Subban has been in the spotlight on and off the ice. In the first game of the Eastern Conference semi-final last season, Subban scored the overtime game-winning goal against Boston to give the Canadiens a 1-0 lead in the series. Following the game, there were numerous tweets from fans in Boston directed at Subban in a racist manner, all because their team lost on a goal that Subban scored.

“The racism is an uglier side of the sport that they’re trying to confront nowadays,” Hagerman said. “It’s a challenge for the sport, considering where it comes from. In Canada, because the population has changed so much, you will see a lot more minority children now playing the sport. Over time, it will change as the composition of the sport changes.”

I think the way that Subban handled the matter was extremely impressive. In a post game interview, he stated, “What people may say on Twitter or social media is not a reflection by any means of the league or the Boston Bruins.” The class act that Subban brings night in and night out makes him one of the top defensemen in all of hockey, and in my opinion, one of the more humble and underrated athletes of our generation.

To many Americans, the idea of a black hockey player maybe seem unusual. After all, it’s not surprise that hockey has been and continues to be a predominantly white sport. But the number of minority members beginning to play the game and break through to the NHL has been gradually increasing over the last decade. In 2004, 17 black players played in the NHL. Now,  there are 30 black NHL players. Sure, having Subban on the cover of the United States version of Sports Illustrated might not have appealed to those who are not familiar with him or the game, but it would have been great to show that anyone can play the game of hockey, no matter their race.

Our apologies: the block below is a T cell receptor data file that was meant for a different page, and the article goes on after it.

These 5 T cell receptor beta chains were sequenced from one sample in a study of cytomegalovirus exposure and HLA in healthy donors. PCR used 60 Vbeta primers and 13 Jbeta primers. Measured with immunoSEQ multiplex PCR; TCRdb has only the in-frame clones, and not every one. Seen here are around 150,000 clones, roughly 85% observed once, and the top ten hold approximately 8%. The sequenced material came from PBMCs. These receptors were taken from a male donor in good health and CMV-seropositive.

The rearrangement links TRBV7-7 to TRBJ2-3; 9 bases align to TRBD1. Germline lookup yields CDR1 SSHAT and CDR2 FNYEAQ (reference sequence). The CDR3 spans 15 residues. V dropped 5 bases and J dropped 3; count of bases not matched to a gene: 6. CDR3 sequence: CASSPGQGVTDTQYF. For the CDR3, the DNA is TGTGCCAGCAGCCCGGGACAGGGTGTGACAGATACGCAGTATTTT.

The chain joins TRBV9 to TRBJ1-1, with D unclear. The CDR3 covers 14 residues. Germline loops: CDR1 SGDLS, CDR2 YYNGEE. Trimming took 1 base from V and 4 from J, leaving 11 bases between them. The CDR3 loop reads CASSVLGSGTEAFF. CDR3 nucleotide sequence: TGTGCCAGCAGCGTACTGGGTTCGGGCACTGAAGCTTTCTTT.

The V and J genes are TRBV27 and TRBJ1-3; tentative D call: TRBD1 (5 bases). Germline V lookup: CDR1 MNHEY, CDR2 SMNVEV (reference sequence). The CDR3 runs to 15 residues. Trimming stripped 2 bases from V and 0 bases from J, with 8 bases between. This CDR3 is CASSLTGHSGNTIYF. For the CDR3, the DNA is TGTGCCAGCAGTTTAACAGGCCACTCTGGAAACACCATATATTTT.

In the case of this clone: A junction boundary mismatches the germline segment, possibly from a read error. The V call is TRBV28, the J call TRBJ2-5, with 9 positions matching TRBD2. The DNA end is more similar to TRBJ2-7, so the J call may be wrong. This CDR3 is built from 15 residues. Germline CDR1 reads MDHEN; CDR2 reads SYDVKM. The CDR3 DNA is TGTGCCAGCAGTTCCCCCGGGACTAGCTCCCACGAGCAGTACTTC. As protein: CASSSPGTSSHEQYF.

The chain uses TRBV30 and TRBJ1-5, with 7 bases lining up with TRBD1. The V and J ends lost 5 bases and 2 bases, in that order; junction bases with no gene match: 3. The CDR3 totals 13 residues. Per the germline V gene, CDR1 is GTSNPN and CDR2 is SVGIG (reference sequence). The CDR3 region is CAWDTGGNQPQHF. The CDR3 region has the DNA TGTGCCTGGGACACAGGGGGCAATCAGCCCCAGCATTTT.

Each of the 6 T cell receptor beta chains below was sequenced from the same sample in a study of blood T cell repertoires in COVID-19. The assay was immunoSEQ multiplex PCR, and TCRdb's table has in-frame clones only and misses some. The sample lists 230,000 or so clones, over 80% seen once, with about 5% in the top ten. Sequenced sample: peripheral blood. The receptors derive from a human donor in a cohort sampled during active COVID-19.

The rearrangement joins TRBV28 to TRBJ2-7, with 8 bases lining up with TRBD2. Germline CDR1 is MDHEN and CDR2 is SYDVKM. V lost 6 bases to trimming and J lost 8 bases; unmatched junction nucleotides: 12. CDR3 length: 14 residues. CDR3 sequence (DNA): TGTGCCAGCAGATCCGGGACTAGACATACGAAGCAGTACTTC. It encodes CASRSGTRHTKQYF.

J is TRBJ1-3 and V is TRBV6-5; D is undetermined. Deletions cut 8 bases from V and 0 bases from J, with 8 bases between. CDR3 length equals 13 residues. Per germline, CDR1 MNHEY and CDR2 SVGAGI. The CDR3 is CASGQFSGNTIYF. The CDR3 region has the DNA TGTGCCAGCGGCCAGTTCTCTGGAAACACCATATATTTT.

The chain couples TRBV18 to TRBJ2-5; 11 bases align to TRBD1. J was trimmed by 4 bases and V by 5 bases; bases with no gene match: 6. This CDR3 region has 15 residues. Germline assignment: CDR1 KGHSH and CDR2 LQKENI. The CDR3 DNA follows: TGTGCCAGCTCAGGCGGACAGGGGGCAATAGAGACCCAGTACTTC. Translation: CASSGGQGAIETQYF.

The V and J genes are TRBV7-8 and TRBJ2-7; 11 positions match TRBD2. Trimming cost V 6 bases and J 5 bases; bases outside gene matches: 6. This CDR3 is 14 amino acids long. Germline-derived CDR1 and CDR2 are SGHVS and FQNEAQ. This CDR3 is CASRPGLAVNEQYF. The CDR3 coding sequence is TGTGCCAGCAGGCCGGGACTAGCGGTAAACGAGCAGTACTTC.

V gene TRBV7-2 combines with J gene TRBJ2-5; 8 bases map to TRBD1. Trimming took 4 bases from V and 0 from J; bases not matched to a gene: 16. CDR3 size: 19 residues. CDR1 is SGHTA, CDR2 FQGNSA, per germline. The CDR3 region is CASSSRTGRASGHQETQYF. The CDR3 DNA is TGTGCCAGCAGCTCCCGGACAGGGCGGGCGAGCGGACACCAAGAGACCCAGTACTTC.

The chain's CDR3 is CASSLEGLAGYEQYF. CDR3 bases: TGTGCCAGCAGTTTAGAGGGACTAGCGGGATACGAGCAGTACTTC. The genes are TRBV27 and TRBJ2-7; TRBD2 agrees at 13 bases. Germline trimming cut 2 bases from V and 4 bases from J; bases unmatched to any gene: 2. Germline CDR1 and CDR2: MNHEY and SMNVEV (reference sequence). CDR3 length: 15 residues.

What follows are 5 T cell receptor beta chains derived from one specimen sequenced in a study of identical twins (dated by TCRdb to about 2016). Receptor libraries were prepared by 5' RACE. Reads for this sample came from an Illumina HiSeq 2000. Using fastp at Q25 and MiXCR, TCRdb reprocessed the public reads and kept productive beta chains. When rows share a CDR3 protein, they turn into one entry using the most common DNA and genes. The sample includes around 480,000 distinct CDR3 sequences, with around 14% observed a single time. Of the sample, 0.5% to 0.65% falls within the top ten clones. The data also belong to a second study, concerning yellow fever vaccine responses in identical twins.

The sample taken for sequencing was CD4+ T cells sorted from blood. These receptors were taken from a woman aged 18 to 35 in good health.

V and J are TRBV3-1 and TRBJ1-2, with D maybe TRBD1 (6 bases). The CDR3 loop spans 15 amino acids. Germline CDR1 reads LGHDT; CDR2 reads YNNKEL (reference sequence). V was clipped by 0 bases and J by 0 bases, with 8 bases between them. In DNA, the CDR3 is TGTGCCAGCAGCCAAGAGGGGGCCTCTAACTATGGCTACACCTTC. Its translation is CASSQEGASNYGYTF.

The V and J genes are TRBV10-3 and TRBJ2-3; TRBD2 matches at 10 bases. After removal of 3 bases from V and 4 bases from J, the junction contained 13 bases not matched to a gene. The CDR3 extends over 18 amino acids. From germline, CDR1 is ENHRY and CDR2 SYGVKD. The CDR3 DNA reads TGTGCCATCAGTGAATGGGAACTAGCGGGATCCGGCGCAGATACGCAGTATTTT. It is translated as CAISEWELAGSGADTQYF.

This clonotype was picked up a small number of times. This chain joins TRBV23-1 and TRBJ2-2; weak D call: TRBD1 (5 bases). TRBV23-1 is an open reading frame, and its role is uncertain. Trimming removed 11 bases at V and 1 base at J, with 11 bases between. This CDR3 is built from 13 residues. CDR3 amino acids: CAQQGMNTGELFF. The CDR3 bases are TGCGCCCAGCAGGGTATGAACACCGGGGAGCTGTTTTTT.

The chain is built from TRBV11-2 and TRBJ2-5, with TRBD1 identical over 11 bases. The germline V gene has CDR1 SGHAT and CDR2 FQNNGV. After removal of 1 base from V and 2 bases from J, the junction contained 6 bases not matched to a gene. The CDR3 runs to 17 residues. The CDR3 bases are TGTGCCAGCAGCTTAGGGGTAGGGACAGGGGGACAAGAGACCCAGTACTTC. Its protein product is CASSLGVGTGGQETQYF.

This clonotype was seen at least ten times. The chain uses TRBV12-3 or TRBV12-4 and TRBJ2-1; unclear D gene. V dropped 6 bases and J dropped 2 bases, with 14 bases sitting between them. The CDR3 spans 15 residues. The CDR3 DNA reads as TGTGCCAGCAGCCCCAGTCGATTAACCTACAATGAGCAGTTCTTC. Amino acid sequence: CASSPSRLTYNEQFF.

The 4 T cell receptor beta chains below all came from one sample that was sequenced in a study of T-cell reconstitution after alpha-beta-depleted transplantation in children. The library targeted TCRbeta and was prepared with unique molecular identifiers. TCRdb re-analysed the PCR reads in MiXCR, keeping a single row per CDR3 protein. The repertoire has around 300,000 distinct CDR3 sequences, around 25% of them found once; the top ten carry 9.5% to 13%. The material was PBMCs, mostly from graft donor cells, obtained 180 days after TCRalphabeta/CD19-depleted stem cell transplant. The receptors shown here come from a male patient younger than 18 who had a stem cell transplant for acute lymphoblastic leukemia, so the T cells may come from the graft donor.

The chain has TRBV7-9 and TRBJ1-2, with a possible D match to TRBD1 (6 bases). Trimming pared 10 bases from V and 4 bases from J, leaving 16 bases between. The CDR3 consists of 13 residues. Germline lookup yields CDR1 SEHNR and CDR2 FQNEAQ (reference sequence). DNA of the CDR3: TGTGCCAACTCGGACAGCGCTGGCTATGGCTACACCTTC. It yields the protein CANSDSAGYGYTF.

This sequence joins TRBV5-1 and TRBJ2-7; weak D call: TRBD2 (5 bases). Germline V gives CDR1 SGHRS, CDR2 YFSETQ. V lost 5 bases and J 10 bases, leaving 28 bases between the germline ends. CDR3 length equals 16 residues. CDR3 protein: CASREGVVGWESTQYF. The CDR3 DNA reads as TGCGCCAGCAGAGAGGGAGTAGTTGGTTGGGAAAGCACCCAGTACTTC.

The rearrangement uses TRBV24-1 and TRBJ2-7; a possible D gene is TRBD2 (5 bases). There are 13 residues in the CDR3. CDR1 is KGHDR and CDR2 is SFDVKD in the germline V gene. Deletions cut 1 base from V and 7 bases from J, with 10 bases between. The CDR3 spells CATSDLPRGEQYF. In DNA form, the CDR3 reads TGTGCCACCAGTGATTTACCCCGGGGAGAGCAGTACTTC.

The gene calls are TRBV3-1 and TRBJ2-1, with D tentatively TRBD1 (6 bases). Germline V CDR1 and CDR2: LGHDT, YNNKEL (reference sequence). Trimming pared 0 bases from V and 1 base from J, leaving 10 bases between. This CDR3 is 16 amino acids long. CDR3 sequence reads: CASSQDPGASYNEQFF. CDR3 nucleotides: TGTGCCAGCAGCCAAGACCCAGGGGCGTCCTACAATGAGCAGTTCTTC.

We have seen the gradual increase of integration in other sports in the past as well. Jackie Robinson broke the color barrier in baseball, and he paved the way for other African-Americans and minority groups to play professional sports. Along with Subban, players like Wayne Simmonds, Evander Kane, and sure-to-be Hall of Famer Jarome Iginla have proved that anyone can play hockey. Having Subban on the cover of the United States version of Sports Illustrated would have solidified this point, and possibly could have shed a new light on the game of hockey.

So yes, P.K. Subban should have been on the cover of the United States version of Sports Illustrated. Sure, maybe Jonas Gray’s four touchdowns in one game was an impressive story, but it seems as though we see football player after football player on the cover of Sports Illustrated week in and week out. The fact that Subban’s story WASN’T EVEN MENTIONED IN THE U.S. VERSION says a lot about where hockey stands in the United States. It’s time for hockey to gain its rightful place in the United States, and it can start with just one magazine cover, featuring one of the best players in our era.

“It definitely would have benefited the game of hockey to have Subban on the cover — it’s about the profile of the sport,” Hagerman said. “I think having him as a representative of one of the most storied franchises in all of sports (the Montreal Canadiens) won’t make a difference in Canada. But in terms of increasing the profile of the sport in the United States, it would be good to remind people that this is one of the big four professional leagues.”

Photo credit: Wikipedia Commons

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About Author

Steven Marowski is a junior from Farmington Hills, Michigan, and is a professional writing and philosophy double major. Follow him on Twitter at @Steve_Marowski